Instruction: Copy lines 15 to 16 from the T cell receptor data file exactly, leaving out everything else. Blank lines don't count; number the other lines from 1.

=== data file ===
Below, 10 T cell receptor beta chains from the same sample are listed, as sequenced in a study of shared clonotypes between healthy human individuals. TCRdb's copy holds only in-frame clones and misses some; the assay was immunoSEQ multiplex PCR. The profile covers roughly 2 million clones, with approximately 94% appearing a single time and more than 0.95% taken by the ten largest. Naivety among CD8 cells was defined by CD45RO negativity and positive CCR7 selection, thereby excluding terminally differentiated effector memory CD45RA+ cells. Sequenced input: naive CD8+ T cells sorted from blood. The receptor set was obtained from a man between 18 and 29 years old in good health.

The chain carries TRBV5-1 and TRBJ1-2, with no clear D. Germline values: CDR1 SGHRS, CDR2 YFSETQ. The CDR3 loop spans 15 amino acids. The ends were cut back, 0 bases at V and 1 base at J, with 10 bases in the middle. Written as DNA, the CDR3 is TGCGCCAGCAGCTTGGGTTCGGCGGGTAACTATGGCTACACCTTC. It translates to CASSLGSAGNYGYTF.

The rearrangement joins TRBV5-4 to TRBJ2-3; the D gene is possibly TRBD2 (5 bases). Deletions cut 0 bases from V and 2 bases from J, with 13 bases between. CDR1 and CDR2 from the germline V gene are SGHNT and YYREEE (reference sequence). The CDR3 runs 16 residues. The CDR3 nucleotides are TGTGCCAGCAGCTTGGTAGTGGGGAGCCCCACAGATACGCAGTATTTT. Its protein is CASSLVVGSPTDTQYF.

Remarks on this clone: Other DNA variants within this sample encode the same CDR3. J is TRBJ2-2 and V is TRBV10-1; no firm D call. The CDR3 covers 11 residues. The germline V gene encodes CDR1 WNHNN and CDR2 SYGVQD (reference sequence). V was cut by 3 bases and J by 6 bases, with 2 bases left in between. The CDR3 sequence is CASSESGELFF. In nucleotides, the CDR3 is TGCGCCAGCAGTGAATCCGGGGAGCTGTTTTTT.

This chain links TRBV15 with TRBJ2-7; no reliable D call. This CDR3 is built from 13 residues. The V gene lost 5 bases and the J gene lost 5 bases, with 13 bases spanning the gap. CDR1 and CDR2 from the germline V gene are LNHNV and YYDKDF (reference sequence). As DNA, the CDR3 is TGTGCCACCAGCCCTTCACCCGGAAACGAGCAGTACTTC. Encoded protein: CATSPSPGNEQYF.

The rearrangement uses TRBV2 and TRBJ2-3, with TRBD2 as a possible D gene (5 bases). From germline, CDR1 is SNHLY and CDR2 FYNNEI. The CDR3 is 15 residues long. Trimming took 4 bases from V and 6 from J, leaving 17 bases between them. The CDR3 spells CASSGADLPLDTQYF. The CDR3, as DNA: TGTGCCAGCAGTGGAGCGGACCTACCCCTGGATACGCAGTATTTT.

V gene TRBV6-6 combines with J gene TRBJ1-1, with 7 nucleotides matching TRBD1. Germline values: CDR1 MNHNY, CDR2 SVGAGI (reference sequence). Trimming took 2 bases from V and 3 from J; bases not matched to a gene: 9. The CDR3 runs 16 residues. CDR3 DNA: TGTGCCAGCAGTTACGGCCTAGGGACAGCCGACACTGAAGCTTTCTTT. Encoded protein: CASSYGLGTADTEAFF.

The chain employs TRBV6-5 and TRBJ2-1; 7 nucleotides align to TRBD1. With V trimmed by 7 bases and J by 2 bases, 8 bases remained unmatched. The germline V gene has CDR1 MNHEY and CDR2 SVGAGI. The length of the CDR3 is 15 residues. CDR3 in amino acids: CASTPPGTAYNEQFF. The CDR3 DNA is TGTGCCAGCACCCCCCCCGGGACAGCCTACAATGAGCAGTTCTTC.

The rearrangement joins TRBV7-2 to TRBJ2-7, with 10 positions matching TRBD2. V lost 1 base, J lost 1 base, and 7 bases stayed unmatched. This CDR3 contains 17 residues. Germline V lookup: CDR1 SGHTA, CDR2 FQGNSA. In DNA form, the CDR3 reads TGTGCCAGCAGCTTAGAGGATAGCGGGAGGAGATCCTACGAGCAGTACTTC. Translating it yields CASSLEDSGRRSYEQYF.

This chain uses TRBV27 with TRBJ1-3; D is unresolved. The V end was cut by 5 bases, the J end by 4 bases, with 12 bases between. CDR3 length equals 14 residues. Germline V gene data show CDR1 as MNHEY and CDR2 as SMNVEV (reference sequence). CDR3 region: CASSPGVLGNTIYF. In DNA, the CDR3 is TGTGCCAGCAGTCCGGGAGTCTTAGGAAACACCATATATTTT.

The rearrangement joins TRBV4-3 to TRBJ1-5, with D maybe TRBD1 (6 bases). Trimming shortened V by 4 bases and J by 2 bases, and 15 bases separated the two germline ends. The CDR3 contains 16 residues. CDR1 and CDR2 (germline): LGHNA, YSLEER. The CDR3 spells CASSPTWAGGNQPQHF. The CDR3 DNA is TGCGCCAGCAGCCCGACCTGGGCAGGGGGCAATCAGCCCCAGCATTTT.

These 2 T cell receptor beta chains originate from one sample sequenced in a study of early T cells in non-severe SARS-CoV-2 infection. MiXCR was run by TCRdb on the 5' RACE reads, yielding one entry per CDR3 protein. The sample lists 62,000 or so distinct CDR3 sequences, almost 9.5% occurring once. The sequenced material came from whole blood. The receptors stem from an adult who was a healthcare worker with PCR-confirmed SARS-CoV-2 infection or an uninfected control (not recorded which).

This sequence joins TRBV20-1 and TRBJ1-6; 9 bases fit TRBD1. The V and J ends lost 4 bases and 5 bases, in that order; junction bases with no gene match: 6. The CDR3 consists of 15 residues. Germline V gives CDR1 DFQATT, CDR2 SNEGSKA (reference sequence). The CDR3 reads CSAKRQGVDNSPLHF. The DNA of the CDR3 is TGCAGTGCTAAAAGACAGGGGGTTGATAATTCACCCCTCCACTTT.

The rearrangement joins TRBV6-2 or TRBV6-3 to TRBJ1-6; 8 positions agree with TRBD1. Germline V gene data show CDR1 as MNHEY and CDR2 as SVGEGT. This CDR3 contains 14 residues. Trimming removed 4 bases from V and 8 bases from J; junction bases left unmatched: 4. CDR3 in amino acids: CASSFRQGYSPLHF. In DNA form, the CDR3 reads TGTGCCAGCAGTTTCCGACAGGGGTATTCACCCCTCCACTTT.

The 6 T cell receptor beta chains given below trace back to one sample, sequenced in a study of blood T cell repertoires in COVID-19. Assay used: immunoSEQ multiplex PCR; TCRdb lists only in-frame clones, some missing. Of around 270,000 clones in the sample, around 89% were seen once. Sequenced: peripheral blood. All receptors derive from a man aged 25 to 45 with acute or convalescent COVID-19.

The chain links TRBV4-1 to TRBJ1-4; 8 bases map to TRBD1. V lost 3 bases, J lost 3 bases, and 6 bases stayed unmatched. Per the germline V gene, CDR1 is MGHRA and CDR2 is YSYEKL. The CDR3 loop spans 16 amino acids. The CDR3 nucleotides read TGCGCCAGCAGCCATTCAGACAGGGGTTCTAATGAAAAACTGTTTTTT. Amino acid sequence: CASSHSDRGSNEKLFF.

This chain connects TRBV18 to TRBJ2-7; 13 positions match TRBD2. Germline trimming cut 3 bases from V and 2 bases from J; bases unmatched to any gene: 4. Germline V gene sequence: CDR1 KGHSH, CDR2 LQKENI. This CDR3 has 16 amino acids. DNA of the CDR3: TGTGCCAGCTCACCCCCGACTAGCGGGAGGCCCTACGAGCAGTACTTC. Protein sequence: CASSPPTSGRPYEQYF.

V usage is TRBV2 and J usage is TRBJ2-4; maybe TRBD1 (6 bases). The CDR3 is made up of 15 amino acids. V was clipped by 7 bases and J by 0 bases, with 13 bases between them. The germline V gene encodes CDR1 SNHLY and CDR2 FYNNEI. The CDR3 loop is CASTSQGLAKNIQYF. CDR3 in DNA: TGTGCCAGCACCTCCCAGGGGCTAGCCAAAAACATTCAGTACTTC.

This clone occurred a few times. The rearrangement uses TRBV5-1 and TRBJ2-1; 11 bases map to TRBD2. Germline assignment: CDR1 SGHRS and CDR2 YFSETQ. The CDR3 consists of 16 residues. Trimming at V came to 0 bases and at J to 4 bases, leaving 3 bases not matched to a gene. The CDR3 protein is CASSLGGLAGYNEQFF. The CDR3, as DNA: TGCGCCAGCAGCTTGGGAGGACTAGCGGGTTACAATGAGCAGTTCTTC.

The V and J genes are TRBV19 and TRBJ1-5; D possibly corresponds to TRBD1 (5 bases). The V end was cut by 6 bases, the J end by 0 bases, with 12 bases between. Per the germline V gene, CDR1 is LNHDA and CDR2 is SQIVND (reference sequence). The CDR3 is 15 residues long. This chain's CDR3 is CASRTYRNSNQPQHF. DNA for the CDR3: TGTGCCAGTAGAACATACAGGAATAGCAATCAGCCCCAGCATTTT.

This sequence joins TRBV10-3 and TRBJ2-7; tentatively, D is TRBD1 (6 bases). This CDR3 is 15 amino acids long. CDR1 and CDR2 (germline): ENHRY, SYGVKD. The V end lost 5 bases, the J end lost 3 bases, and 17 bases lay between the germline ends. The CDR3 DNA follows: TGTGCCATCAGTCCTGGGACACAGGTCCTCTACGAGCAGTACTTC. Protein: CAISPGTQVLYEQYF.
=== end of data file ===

The 6 T cell receptor beta chains given below trace back to one sample, sequenced in a study of blood T cell repertoires in COVID-19. Assay used: immunoSEQ multiplex PCR; TCRdb lists only in-frame clones, some missing. Of around 270,000 clones in the sample, around 89% were seen once. Sequenced: peripheral blood. All receptors derive from a man aged 25 to 45 with acute or convalescent COVID-19.

The chain links TRBV4-1 to TRBJ1-4; 8 bases map to TRBD1. V lost 3 bases, J lost 3 bases, and 6 bases stayed unmatched. Per the germline V gene, CDR1 is MGHRA and CDR2 is YSYEKL. The CDR3 loop spans 16 amino acids. The CDR3 nucleotides read TGCGCCAGCAGCCATTCAGACAGGGGTTCTAATGAAAAACTGTTTTTT. Amino acid sequence: CASSHSDRGSNEKLFF.